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LIS wants legislative history rewritten

-writes 54th Legislature

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The Director of the Legislative Information Service (LIS) Mr. B. McCarthy Weh, has written House Speaker Bhofal Chambers and Senate President Pro-Tempore, Albert Chie, calling for rewriting of the History of the Liberian Legislature and by extension, the Republic of Liberia.

“The LIS in June of 2017 invited Madam Munah Pelham-Youngblood to a roundtable dialogue on “writing/rewriting of the history of the Liberian Legislature and by extension the Republic of Liberia”, the communication reads.

It recalled that as keynote speaker, the fallen lawmaker used the opportunity to launch what she referred to as “one of her signature undertakings”, the history writing/rewriting project, and emphasized a compelling need for digitization of the Legislature and creation of a website for that body to provide public access to its records.
It said the late Representative Youngblood then vowed to seek support of her colleagues through written communication.

The communication continued that she also submitted a communication to the plenary of the House of Representatives the next session day immediately following the event, urging the House to own and sponsor such project under a legislative endeavor, but nothing much was heard of in that regard till her death.

“LIS respectfully informs you through this medium that LIS has written the House of Representatives, requesting it to make Rep. Youngblood’s ‘history writing/rewriting’ quest a ‘memorial legacy project’ to be backed by digitization of the legislature.”

It pleads with the Legislature to provide budgetary support, beginning this 2020/2021 fiscal year, as its implementation will legislatively memorialize her.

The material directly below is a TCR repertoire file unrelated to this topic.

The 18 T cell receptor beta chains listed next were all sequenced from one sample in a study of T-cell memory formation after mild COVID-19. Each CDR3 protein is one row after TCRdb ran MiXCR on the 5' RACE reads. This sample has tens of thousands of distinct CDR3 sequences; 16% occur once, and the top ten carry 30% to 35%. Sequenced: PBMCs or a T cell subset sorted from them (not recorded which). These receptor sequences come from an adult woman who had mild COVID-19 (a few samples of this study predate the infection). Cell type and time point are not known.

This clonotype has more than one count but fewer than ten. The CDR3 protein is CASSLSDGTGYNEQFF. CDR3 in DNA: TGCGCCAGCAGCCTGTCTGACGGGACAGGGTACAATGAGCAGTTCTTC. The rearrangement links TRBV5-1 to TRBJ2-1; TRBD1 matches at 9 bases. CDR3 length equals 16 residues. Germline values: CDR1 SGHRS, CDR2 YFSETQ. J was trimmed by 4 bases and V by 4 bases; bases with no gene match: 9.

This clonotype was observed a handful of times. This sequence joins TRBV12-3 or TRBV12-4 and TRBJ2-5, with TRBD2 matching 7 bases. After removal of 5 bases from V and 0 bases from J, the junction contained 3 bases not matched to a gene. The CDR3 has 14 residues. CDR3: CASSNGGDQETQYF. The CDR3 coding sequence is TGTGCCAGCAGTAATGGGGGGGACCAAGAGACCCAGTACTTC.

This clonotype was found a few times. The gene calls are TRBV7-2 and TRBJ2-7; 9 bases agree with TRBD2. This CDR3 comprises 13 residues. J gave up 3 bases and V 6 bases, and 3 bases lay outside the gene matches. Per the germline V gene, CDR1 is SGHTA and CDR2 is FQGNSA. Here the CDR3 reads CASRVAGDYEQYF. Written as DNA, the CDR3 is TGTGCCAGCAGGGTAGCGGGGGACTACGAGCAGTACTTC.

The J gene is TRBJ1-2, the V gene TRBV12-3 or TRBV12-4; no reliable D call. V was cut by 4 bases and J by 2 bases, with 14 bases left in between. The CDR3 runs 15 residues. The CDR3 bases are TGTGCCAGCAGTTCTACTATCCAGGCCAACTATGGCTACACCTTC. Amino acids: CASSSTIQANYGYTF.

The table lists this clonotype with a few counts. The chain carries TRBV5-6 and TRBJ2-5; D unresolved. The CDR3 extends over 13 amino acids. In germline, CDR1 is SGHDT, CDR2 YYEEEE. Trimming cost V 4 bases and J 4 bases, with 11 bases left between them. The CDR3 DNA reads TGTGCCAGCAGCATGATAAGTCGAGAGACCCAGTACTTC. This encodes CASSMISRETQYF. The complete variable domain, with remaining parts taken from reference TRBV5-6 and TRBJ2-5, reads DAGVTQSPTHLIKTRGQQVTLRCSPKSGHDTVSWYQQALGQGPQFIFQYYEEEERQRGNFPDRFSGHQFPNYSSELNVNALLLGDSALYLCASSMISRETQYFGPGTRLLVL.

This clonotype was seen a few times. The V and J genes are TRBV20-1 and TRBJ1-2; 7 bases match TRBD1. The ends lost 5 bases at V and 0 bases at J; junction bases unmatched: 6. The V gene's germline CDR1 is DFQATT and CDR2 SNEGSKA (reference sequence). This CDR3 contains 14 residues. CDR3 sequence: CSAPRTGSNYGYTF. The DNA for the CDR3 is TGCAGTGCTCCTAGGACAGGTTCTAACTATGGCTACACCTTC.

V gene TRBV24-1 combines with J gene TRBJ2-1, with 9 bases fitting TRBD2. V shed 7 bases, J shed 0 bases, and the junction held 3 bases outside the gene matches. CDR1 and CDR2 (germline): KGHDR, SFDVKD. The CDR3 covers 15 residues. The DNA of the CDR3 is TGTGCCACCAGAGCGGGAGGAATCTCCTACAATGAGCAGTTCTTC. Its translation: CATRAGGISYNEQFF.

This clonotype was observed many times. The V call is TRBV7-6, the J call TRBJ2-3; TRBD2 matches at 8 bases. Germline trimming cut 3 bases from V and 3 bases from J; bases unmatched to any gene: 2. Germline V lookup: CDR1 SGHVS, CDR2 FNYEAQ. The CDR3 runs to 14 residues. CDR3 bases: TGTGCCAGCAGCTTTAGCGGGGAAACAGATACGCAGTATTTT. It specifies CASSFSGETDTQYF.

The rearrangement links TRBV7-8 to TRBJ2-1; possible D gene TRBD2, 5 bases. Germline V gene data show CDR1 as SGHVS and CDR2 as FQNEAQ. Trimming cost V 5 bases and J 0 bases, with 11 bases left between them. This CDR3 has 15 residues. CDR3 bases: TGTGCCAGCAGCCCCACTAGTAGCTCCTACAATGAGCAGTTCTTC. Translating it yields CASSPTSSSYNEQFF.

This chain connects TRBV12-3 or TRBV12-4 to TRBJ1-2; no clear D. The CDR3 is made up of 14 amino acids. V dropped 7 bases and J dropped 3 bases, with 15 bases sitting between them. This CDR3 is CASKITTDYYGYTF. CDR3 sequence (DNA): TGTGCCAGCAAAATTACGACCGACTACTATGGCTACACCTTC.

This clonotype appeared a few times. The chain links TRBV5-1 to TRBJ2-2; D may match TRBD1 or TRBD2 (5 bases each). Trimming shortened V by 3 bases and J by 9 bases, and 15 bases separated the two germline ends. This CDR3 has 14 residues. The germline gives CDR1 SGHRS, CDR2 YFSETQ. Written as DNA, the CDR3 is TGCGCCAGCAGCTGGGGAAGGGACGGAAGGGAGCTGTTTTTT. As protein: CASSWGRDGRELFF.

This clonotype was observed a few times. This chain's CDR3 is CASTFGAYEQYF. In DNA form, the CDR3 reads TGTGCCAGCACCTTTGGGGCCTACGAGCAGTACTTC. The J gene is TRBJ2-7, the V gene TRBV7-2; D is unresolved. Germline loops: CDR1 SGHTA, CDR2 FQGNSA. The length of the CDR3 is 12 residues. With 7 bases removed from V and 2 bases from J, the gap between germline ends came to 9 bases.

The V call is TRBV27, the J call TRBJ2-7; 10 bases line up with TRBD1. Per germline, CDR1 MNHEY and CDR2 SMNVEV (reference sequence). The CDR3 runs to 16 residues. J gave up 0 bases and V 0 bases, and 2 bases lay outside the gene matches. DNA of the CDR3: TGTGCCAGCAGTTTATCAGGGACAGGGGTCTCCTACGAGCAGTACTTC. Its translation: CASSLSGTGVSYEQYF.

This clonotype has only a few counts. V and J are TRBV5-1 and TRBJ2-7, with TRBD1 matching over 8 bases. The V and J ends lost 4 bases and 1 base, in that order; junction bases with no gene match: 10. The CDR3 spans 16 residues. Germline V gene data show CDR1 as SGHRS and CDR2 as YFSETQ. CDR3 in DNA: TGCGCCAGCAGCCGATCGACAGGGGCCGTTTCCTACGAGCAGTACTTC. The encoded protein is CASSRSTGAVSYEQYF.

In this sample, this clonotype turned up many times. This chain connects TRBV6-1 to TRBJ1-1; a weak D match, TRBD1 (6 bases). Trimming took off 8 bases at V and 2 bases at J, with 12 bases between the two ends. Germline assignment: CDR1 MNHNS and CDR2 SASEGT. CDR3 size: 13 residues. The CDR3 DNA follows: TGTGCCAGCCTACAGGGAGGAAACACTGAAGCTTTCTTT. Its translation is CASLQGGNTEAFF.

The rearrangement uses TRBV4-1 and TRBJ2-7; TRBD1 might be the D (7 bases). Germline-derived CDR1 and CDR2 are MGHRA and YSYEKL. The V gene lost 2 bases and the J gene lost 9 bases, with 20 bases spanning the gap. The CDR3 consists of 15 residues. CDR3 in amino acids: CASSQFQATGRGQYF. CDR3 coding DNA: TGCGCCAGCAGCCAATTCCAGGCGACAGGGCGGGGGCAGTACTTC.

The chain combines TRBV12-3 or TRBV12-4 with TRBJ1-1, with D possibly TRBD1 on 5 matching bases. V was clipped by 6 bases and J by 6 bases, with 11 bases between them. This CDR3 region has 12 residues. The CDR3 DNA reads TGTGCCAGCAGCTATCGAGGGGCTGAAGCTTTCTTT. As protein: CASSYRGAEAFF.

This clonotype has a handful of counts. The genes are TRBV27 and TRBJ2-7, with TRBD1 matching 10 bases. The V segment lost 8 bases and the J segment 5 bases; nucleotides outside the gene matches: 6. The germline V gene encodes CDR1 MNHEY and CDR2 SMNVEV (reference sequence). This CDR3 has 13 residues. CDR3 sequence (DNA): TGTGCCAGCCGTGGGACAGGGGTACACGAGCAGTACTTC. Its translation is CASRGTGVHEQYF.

Director Weh intimated that the 54th Legislature in general and the legislative caucus of the ruling Coalition for Democratic Change (CDC) particularly must remember the late Representative Munah-Pelham Youngblood in a more meaningful way via the project, which was her wish.

He urged that the Legislature should do so in addition to the usual temporal but solemn pomp and pageantry as well as powerful eulogies that characterized her funeral and interment rites.

He narrated that to date, the legislature, inclusive of its archives and entire repository unit, is yet to be digitized and lacks operational website.

This has and continues to cause serious embarrassment for the institution as Liberians in and out of the country have expressed disappointments repeatedly in the legislature over failure to have this august body digitized in the past 14 years with just two years (out of the 14) of website services sponsored by USAID.

By E. J. Nathaniel Daygbor

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